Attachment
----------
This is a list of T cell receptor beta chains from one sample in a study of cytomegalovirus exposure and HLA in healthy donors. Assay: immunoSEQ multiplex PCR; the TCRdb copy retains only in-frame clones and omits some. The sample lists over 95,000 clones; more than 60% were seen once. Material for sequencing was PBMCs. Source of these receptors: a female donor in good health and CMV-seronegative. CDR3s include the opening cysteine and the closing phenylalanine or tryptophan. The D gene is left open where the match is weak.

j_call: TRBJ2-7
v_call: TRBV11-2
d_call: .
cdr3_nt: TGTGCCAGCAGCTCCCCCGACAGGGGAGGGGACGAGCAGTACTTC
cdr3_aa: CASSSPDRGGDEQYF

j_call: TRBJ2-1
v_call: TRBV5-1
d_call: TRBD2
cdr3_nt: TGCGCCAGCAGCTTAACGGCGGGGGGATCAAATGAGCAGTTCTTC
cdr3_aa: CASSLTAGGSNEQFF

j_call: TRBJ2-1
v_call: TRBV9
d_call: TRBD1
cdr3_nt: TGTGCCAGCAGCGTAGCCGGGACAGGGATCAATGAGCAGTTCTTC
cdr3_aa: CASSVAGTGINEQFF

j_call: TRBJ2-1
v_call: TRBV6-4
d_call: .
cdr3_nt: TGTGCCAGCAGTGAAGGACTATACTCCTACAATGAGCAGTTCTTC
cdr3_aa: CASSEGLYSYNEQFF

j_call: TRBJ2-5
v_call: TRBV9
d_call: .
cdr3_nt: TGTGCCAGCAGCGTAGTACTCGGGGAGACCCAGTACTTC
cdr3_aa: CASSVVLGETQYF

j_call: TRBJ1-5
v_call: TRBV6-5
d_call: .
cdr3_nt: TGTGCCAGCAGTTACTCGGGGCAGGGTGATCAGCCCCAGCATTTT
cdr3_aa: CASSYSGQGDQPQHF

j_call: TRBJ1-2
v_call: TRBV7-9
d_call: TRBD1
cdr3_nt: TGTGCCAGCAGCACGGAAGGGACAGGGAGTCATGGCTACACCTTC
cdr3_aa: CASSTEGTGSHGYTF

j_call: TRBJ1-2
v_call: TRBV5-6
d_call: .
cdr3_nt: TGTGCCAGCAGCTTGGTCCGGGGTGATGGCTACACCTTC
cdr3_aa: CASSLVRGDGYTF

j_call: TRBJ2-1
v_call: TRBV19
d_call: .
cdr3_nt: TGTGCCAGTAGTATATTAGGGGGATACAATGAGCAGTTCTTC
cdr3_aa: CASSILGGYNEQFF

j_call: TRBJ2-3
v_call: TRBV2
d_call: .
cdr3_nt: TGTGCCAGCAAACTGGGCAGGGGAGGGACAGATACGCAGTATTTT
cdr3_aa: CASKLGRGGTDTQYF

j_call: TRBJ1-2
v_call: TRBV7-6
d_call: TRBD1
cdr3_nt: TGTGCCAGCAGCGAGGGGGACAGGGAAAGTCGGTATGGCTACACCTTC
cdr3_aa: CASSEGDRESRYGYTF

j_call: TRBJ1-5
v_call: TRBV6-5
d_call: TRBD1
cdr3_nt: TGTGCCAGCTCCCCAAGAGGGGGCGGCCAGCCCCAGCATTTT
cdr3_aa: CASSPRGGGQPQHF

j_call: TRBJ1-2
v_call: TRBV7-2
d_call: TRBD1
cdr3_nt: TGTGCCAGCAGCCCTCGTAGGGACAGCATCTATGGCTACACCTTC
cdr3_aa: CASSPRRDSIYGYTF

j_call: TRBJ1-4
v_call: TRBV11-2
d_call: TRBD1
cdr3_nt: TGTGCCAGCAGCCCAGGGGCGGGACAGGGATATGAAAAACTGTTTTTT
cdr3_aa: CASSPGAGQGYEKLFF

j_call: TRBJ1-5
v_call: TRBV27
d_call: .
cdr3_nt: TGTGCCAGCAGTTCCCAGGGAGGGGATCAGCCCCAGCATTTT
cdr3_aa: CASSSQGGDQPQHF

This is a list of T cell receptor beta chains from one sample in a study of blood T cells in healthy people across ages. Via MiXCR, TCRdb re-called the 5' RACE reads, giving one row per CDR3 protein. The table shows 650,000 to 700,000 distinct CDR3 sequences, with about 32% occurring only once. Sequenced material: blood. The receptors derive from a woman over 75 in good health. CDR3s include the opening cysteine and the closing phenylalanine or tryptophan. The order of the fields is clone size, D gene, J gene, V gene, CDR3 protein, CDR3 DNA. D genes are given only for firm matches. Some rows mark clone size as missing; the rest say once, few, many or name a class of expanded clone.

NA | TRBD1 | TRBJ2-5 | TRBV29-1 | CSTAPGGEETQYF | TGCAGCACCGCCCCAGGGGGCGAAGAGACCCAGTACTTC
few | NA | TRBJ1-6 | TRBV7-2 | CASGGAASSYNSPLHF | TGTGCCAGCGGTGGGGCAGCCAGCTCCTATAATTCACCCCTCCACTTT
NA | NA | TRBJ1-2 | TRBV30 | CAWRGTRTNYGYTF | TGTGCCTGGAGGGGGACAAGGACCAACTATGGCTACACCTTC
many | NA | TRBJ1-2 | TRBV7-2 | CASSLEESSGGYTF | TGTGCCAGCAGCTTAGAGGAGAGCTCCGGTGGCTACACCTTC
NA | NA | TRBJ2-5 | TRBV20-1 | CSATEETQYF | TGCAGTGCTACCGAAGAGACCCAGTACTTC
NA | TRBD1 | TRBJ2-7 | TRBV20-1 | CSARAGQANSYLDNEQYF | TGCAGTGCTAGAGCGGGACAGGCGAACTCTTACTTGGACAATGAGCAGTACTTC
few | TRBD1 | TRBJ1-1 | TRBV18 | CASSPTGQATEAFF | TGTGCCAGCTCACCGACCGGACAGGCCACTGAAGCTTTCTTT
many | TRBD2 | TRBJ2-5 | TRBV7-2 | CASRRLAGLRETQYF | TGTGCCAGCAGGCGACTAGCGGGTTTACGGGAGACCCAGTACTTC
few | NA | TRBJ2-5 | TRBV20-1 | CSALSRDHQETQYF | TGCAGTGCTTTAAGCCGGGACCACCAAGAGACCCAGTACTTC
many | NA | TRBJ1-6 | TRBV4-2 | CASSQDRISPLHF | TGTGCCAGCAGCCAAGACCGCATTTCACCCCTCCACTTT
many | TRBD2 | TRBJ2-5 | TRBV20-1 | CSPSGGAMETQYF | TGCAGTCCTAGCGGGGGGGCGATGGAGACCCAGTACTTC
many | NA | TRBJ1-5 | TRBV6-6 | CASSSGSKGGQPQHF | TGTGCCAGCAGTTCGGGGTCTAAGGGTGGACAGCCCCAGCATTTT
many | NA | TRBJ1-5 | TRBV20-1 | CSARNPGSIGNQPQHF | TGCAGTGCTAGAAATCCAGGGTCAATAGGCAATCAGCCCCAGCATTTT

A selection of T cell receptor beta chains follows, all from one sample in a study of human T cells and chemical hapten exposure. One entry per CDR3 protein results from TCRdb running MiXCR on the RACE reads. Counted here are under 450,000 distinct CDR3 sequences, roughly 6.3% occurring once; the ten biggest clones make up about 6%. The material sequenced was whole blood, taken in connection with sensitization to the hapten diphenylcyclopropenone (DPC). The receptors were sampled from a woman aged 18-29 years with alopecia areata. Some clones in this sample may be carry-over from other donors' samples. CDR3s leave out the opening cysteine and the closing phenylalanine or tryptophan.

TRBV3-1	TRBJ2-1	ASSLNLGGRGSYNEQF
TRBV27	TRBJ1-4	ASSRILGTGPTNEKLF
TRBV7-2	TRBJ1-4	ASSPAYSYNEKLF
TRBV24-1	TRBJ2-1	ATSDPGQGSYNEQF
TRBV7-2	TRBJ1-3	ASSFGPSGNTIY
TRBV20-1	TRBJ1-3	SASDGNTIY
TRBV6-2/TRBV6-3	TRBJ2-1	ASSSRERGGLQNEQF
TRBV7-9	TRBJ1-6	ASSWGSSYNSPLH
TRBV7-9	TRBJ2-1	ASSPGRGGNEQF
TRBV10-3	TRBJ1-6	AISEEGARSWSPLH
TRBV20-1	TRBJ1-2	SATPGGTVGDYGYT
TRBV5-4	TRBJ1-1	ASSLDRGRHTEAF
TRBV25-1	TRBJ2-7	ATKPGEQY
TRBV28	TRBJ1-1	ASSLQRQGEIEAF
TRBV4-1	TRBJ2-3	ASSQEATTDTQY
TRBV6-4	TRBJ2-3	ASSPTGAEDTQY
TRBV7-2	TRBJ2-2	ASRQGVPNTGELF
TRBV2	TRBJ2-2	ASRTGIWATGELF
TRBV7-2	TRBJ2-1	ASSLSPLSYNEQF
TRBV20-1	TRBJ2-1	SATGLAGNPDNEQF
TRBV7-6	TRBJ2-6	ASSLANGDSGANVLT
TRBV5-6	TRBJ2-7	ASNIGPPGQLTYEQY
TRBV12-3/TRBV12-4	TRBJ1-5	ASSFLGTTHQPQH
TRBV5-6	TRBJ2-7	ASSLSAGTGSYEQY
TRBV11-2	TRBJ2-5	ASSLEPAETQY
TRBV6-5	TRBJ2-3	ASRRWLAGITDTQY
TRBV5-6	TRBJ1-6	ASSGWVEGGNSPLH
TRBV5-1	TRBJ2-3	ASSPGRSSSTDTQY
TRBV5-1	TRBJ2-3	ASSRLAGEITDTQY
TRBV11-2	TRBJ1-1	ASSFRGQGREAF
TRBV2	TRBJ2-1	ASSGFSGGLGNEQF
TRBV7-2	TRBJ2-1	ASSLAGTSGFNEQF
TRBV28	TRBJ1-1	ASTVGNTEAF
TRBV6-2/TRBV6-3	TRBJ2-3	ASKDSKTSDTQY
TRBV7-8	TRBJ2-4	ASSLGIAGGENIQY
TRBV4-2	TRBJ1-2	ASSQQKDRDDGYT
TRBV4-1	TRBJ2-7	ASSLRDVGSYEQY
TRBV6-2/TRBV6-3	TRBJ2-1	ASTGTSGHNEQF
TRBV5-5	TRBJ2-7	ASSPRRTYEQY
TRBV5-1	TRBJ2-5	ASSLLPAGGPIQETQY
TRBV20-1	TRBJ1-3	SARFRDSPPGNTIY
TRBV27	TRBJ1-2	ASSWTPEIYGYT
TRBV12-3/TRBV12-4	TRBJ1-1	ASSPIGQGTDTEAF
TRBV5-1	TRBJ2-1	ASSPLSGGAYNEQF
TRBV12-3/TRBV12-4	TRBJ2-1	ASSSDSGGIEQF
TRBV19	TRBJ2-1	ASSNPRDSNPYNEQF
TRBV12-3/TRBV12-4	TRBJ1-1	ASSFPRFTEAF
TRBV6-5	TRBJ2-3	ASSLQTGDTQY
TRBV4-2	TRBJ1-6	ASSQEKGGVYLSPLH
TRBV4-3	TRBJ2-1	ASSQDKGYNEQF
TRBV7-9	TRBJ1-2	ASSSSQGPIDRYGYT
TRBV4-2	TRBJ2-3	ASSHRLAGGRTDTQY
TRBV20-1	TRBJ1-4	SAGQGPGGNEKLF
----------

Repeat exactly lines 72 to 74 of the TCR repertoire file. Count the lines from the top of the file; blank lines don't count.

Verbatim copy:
j_call: TRBJ1-5
v_call: TRBV27
d_call: .